“Our post-modern reflexive society which seems hedonistic and permissive is actually saturated with rules and regulations, which are intended to serve our well-being ( Restrictions on smoking and eating, rules against sexual harassment).”

All these rules become their own form of pleasure even as they control us more and more.   Zizek is fascinated by how we create objects of desire which have evacuated from them all the things that made them desirable.   Decaffeinated coffee, beer without alcohol a whole range of things where  we still  have ‘the   label ‘ of the original object,  but all the things in the object that were bad for us, which is what made them desirable are gone. For Zizek duty becomes a pleasure

“The superficial opposition between pleasure and duty is overcome in two different ways.   Totalitarian power goes even further than   traditional authoritarian power.   What it says, in effect, is, do your   duty, I don’t care whether you like it or not.   Totalitarian power says in effect, not,   do your duty, I don’t care whether you like it, but, you must do your duty, and you must enjoy doing it.   (This is how totalitarian democracy works.  It is not enough for the people to follow   their leader, they must love him)……..   Duty becomes pleasure and then pleasure becomes duty.   The obverse paradox is that   pleasure becomes duty in a permissive   society.   Subjects experience the need to have a   good time to enjoy themselves as a kind   of duty, consequently feeling guilty for failing   to be happy.”

Nobody really wants to hear it, if you say you are not happy or you really hate your job. They get embarrassed and don’t know what to say, it’s like a confession of some sexual perversion.   I’m doing my job because I’m paid.  Oh no that’s bad; you should do your job   because you love it.   It should be your passion. The only things we should do are things that give us pleasure. For Zizek, this is a totalitarian democracy.   Under the guise of being nice, we want you to enjoy yourself; we want you to be   happy.  What they’re really saying to you is you must love what you are told to do.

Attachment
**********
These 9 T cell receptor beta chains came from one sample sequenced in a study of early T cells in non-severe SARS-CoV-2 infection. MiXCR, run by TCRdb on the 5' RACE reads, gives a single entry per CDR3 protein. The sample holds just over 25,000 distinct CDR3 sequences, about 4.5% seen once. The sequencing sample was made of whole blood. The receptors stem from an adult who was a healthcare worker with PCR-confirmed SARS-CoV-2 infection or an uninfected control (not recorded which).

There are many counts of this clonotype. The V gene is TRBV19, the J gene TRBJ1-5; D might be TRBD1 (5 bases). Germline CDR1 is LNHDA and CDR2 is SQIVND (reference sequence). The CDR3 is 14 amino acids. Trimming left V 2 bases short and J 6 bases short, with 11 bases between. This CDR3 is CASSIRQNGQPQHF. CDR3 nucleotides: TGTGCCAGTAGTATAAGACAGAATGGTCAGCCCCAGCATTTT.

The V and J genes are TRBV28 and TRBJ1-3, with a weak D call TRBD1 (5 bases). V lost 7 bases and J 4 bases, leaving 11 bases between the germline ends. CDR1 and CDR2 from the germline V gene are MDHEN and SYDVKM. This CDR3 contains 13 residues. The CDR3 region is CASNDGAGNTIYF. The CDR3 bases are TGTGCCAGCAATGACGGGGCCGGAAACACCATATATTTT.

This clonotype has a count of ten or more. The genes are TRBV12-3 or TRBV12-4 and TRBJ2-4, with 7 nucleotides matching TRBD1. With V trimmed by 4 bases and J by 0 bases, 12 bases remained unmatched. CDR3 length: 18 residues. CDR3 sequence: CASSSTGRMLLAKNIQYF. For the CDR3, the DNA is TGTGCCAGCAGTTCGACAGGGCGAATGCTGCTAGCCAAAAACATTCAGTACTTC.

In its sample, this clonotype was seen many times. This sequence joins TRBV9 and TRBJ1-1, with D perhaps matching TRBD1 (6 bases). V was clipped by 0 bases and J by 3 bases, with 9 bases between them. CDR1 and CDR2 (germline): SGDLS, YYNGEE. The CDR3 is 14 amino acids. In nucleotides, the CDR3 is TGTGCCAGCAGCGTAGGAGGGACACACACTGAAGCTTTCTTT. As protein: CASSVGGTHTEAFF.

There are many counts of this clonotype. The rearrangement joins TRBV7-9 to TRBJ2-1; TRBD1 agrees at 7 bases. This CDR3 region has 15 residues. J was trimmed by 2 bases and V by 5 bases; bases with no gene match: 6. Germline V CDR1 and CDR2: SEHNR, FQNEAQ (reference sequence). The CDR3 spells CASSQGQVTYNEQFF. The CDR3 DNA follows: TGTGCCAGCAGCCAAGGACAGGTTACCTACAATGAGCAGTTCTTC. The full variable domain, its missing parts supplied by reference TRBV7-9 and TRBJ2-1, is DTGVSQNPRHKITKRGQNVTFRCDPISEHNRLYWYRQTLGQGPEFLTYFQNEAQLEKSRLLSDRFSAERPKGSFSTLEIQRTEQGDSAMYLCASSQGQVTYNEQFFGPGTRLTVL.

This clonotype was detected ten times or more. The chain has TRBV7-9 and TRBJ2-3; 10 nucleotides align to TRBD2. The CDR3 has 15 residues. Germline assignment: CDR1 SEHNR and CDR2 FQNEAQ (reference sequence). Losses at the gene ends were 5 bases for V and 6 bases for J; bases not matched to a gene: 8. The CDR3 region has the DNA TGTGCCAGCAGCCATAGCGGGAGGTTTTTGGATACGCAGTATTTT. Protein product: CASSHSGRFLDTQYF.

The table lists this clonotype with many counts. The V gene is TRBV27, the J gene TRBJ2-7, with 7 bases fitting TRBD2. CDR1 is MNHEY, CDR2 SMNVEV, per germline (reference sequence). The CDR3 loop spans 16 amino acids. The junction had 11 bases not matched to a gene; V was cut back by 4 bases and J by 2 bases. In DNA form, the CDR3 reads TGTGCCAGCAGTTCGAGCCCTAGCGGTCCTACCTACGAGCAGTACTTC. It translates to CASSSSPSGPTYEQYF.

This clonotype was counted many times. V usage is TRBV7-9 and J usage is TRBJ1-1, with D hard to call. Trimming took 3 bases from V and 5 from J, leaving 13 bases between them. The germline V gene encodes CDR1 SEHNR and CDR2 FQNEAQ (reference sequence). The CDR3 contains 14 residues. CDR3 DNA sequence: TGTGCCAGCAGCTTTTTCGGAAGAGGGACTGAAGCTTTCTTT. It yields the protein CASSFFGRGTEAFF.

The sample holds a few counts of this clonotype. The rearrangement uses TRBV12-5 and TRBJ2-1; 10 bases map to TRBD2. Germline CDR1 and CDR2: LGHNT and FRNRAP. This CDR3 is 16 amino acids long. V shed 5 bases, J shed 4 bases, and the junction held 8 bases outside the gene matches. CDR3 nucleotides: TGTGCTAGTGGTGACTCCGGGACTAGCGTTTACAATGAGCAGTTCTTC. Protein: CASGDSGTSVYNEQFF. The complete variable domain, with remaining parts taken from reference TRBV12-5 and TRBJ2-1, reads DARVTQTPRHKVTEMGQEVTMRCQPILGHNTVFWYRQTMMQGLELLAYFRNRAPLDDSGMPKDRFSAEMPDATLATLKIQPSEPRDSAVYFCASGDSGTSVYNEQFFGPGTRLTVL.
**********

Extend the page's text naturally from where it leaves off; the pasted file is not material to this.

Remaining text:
Pleasure, becomes a duty.   The possibility for transgression in is a hard question for Zizek. It may be that, actually performing the old-fashion rituals of oppression become new forms of   transgression against the soft permissive oppression of post-modern, totalitarian democracies.   What Zizek is wanting us to understand is the way that pleasure and power get intertwined.

He doesn’t have a political program.   He’s not asking us to help the poor or to get rid of the rich or to increase or decrease   production, of consumer goods.   Fro his perspective, is, what he’s   doing is playing the role, in some ways,   of an analyst, the philosopher as   psychoanalyst.   That is, he’s asking us.   What can we possibly mean by what we are   doing?   What can we, what do we think we’re up to   when we look at ourselves in these   particular ways?   Why are we asking the questions we’re   asking?   Why are we, framing the world as we are   framing it?   This is the task of the philosopher.   The philosopher isn’t going to feed the   hungry. Zizak even talks about it from his bed.

So what do you ask a philosopher?   You ask a philosopher, why are we concerned with the possibility of catastrophe when there is catastrophe all around us already?   Why do we frame the world the way we do?   Why do we ask the questions the way we do?   Why do we accept certain kinds of answers as true and not others?  How do we manipulate our expectations for freedom and pleasure in ways that clearly make us more miserable?  These are the kind of questions that the   philosopher doesn’t answer, but throws   back to us because there is no foundation for an answer.   There’s no ‘telos’ for political practice  there’s just the possibility of reframing  the way we think about the world by being  more aware of the frames that already   exist



  1. Hi Louise, I just wanted to thank you for always posting your blog entries. Not so we can copy, but be inspired by your diligence! I never did get round to blogging in this course, just not enough time this round, but I’m half considering doing it again, 3 of us formed a google + community in which we were very active, and posted a lot, plus our essays, and that was fun, and a great place to vent when we felt writers block and other such things. Different ways of charting our journeys I guess.Anyhow, thanks again for always being so open with your learning, Angela

    • Louise Taylor says:

      Thank you so much for saying so Angela.
      I have thoroughly enjoyed this course and the conversations I have had on facebook and the discussion pages. I love to share and I am doing the writing anyway so it is easy to share. I am nearly finished with the last week and will put up my latest essay today.

  2. […] Postmodern Identities – Butler and Zizek (louisecharente.wordpress.com) […]

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  4. […] Postmodern Identities – Butler and Zizek (louisecharente.wordpress.com) […]

  5. […] Postmodern Identities – Butler and Zizek (louisecharente.wordpress.com) […]

  6. Aggeliki says:

    Great job there! I came upon your blog trying to find who that “Alexander Cousev” is, while watching this week’s video lectures. That was a hard one!! Actually his name is spelled “Alexandre Kojève” 😉 http://en.wikipedia.org/wiki/Kojeve